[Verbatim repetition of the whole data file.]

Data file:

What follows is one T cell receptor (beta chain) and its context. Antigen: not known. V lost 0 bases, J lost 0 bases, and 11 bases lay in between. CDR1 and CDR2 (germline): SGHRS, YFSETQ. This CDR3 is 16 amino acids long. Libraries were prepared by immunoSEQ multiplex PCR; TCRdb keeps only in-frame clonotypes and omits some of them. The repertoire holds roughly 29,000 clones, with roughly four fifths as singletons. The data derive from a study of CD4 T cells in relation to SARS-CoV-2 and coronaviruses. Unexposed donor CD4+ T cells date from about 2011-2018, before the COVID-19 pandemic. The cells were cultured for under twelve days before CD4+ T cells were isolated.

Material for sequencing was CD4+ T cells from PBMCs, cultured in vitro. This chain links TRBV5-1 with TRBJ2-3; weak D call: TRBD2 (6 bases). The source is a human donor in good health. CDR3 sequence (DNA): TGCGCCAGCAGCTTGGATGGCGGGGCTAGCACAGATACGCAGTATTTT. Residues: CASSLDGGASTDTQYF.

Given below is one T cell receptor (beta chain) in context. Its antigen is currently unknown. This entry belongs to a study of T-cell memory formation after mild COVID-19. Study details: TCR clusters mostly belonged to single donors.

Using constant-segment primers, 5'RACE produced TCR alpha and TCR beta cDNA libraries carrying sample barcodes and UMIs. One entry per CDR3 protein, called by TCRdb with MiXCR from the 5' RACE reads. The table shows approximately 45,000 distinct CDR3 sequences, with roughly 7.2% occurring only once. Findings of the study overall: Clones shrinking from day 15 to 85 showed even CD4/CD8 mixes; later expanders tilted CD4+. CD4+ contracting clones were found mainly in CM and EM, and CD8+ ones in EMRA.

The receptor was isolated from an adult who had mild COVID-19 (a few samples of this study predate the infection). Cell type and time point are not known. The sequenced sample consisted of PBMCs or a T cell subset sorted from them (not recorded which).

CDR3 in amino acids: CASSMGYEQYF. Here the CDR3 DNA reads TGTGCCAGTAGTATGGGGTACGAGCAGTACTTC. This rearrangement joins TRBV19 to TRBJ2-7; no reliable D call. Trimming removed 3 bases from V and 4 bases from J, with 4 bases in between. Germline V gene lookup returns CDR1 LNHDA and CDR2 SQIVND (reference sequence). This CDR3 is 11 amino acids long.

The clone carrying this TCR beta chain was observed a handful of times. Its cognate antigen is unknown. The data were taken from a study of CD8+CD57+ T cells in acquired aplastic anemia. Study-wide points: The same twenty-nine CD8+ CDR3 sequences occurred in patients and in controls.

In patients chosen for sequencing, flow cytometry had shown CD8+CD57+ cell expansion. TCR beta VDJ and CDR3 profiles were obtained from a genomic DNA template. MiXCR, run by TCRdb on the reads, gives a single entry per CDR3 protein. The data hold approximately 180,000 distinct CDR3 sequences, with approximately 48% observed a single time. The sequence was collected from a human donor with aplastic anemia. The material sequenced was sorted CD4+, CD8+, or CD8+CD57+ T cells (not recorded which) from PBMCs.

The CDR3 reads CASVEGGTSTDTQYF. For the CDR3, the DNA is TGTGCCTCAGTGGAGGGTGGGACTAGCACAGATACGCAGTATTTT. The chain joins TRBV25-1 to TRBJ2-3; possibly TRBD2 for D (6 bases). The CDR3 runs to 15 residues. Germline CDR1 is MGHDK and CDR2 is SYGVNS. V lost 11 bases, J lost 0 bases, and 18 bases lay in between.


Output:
What follows is one T cell receptor (beta chain) and its context. Antigen: not known. V lost 0 bases, J lost 0 bases, and 11 bases lay in between. CDR1 and CDR2 (germline): SGHRS, YFSETQ. This CDR3 is 16 amino acids long. Libraries were prepared by immunoSEQ multiplex PCR; TCRdb keeps only in-frame clonotypes and omits some of them. The repertoire holds roughly 29,000 clones, with roughly four fifths as singletons. The data derive from a study of CD4 T cells in relation to SARS-CoV-2 and coronaviruses. Unexposed donor CD4+ T cells date from about 2011-2018, before the COVID-19 pandemic. The cells were cultured for under twelve days before CD4+ T cells were isolated.

Material for sequencing was CD4+ T cells from PBMCs, cultured in vitro. This chain links TRBV5-1 with TRBJ2-3; weak D call: TRBD2 (6 bases). The source is a human donor in good health. CDR3 sequence (DNA): TGCGCCAGCAGCTTGGATGGCGGGGCTAGCACAGATACGCAGTATTTT. Residues: CASSLDGGASTDTQYF.

Given below is one T cell receptor (beta chain) in context. Its antigen is currently unknown. This entry belongs to a study of T-cell memory formation after mild COVID-19. Study details: TCR clusters mostly belonged to single donors.

Using constant-segment primers, 5'RACE produced TCR alpha and TCR beta cDNA libraries carrying sample barcodes and UMIs. One entry per CDR3 protein, called by TCRdb with MiXCR from the 5' RACE reads. The table shows approximately 45,000 distinct CDR3 sequences, with roughly 7.2% occurring only once. Findings of the study overall: Clones shrinking from day 15 to 85 showed even CD4/CD8 mixes; later expanders tilted CD4+. CD4+ contracting clones were found mainly in CM and EM, and CD8+ ones in EMRA.

The receptor was isolated from an adult who had mild COVID-19 (a few samples of this study predate the infection). Cell type and time point are not known. The sequenced sample consisted of PBMCs or a T cell subset sorted from them (not recorded which).

CDR3 in amino acids: CASSMGYEQYF. Here the CDR3 DNA reads TGTGCCAGTAGTATGGGGTACGAGCAGTACTTC. This rearrangement joins TRBV19 to TRBJ2-7; no reliable D call. Trimming removed 3 bases from V and 4 bases from J, with 4 bases in between. Germline V gene lookup returns CDR1 LNHDA and CDR2 SQIVND (reference sequence). This CDR3 is 11 amino acids long.

The clone carrying this TCR beta chain was observed a handful of times. Its cognate antigen is unknown. The data were taken from a study of CD8+CD57+ T cells in acquired aplastic anemia. Study-wide points: The same twenty-nine CD8+ CDR3 sequences occurred in patients and in controls.

In patients chosen for sequencing, flow cytometry had shown CD8+CD57+ cell expansion. TCR beta VDJ and CDR3 profiles were obtained from a genomic DNA template. MiXCR, run by TCRdb on the reads, gives a single entry per CDR3 protein. The data hold approximately 180,000 distinct CDR3 sequences, with approximately 48% observed a single time. The sequence was collected from a human donor with aplastic anemia. The material sequenced was sorted CD4+, CD8+, or CD8+CD57+ T cells (not recorded which) from PBMCs.

The CDR3 reads CASVEGGTSTDTQYF. For the CDR3, the DNA is TGTGCCTCAGTGGAGGGTGGGACTAGCACAGATACGCAGTATTTT. The chain joins TRBV25-1 to TRBJ2-3; possibly TRBD2 for D (6 bases). The CDR3 runs to 15 residues. Germline CDR1 is MGHDK and CDR2 is SYGVNS. V lost 11 bases, J lost 0 bases, and 18 bases lay in between.